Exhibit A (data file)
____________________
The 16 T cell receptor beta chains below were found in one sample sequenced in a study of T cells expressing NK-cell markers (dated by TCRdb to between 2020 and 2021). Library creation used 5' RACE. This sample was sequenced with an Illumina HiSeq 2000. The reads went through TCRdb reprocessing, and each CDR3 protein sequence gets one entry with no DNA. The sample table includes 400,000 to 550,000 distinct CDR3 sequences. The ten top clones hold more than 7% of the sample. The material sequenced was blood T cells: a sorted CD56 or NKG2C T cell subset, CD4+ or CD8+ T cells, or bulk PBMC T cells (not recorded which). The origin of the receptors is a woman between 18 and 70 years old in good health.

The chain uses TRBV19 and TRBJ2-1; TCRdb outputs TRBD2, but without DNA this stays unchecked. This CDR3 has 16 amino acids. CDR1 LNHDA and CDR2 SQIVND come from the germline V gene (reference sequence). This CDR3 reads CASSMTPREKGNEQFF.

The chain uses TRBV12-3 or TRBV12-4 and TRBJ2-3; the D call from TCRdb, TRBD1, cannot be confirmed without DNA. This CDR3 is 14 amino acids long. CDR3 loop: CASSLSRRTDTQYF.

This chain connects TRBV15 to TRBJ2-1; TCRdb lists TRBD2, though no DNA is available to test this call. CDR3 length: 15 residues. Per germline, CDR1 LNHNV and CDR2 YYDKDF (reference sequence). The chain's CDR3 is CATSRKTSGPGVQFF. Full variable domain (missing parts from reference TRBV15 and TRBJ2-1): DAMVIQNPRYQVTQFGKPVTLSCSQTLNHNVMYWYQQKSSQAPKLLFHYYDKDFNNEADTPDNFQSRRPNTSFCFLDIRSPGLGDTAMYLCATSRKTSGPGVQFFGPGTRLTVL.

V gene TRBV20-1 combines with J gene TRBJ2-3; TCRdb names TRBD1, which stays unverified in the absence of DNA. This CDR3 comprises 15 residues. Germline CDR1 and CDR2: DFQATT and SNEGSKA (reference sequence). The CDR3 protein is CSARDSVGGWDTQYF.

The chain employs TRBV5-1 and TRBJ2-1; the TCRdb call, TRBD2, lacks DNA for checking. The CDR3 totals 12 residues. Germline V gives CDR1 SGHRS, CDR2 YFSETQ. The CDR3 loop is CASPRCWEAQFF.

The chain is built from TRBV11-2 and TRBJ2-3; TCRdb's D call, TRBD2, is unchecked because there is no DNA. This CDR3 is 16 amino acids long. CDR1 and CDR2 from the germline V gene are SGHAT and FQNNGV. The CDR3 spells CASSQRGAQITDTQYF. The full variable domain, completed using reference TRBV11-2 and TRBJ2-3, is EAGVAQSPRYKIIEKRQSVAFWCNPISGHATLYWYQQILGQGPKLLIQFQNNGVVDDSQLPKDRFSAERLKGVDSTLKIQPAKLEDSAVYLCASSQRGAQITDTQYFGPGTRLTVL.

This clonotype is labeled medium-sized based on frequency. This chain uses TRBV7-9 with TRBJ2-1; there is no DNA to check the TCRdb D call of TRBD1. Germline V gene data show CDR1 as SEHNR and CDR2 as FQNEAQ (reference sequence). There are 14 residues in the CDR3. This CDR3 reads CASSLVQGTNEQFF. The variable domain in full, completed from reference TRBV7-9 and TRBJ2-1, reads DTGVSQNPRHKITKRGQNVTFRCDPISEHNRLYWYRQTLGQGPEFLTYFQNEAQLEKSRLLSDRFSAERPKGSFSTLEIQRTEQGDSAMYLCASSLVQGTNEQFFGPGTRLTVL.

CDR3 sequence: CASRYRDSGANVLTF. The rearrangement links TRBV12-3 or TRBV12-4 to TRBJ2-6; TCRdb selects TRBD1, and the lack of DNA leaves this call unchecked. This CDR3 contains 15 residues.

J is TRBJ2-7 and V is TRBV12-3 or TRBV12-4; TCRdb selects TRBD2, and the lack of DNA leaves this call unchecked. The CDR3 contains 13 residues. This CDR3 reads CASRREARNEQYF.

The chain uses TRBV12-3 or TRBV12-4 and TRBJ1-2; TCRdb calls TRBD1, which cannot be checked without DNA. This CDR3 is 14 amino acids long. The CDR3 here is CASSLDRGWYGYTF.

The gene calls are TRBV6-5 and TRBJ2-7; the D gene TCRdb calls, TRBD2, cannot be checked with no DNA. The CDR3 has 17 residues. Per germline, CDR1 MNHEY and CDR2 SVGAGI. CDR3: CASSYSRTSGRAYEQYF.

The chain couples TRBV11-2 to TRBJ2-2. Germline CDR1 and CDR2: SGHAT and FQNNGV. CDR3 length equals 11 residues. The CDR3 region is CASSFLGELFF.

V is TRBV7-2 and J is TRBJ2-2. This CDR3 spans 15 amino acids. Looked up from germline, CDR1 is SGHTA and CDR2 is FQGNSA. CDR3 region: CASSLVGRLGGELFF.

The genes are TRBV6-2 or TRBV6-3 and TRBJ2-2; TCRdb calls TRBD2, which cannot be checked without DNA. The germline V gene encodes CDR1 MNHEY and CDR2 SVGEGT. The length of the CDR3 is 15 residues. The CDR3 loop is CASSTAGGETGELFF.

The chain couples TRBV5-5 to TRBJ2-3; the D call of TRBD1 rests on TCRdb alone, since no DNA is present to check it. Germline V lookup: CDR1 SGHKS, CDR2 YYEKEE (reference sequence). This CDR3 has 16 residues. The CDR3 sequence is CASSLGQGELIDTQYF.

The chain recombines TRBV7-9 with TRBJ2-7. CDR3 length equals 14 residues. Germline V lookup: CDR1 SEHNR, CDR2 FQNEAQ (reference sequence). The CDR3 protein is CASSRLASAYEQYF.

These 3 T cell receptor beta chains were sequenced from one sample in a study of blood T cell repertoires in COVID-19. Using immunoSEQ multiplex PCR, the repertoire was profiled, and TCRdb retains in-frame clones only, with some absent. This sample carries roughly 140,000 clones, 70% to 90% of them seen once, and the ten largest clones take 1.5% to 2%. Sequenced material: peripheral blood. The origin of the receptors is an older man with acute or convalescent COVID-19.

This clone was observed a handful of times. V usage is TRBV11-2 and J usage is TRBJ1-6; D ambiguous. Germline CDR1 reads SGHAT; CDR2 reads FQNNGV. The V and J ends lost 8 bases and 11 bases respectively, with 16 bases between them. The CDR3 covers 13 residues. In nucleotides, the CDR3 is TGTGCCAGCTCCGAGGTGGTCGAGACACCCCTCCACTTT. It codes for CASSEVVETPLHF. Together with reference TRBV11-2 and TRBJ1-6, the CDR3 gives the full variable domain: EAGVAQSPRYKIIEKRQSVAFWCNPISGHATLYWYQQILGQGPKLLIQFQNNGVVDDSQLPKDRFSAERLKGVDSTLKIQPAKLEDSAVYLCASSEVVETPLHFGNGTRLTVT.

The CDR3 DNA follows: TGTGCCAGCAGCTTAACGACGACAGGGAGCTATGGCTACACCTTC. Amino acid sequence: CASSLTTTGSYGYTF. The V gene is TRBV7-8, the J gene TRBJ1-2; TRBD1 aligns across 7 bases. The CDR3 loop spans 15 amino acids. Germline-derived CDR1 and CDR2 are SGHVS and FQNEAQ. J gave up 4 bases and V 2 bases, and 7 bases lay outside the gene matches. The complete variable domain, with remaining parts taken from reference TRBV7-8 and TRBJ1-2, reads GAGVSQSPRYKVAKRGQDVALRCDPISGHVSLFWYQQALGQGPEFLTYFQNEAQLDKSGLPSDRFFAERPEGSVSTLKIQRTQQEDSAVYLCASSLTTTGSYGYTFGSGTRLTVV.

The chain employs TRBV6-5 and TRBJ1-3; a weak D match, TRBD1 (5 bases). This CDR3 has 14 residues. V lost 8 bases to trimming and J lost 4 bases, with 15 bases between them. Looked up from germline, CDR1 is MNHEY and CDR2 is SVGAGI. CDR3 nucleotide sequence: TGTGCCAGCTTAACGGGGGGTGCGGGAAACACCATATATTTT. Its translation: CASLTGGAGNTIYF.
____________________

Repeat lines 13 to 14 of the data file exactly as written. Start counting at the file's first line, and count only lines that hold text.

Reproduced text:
The chain couples TRBV11-2 to TRBJ2-2. Germline CDR1 and CDR2: SGHAT and FQNNGV. CDR3 length equals 11 residues. The CDR3 region is CASSFLGELFF.

V is TRBV7-2 and J is TRBJ2-2. This CDR3 spans 15 amino acids. Looked up from germline, CDR1 is SGHTA and CDR2 is FQGNSA. CDR3 region: CASSLVGRLGGELFF.